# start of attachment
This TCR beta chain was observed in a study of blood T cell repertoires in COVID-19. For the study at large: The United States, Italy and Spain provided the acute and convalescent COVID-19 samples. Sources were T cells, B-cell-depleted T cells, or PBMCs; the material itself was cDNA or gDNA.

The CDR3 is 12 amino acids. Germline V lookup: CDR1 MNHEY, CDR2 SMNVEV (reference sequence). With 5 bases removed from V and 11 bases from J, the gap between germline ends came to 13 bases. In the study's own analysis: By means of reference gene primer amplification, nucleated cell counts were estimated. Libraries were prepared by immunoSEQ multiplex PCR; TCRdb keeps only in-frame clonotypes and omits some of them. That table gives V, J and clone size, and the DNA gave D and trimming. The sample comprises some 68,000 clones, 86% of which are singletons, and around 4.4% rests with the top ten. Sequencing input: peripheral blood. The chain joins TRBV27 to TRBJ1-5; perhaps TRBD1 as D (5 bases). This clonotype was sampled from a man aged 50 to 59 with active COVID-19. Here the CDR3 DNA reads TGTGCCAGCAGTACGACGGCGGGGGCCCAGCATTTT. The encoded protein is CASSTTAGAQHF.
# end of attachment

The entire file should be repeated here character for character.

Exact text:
This TCR beta chain was observed in a study of blood T cell repertoires in COVID-19. For the study at large: The United States, Italy and Spain provided the acute and convalescent COVID-19 samples. Sources were T cells, B-cell-depleted T cells, or PBMCs; the material itself was cDNA or gDNA.

The CDR3 is 12 amino acids. Germline V lookup: CDR1 MNHEY, CDR2 SMNVEV (reference sequence). With 5 bases removed from V and 11 bases from J, the gap between germline ends came to 13 bases. In the study's own analysis: By means of reference gene primer amplification, nucleated cell counts were estimated. Libraries were prepared by immunoSEQ multiplex PCR; TCRdb keeps only in-frame clonotypes and omits some of them. That table gives V, J and clone size, and the DNA gave D and trimming. The sample comprises some 68,000 clones, 86% of which are singletons, and around 4.4% rests with the top ten. Sequencing input: peripheral blood. The chain joins TRBV27 to TRBJ1-5; perhaps TRBD1 as D (5 bases). This clonotype was sampled from a man aged 50 to 59 with active COVID-19. Here the CDR3 DNA reads TGTGCCAGCAGTACGACGGCGGGGGCCCAGCATTTT. The encoded protein is CASSTTAGAQHF.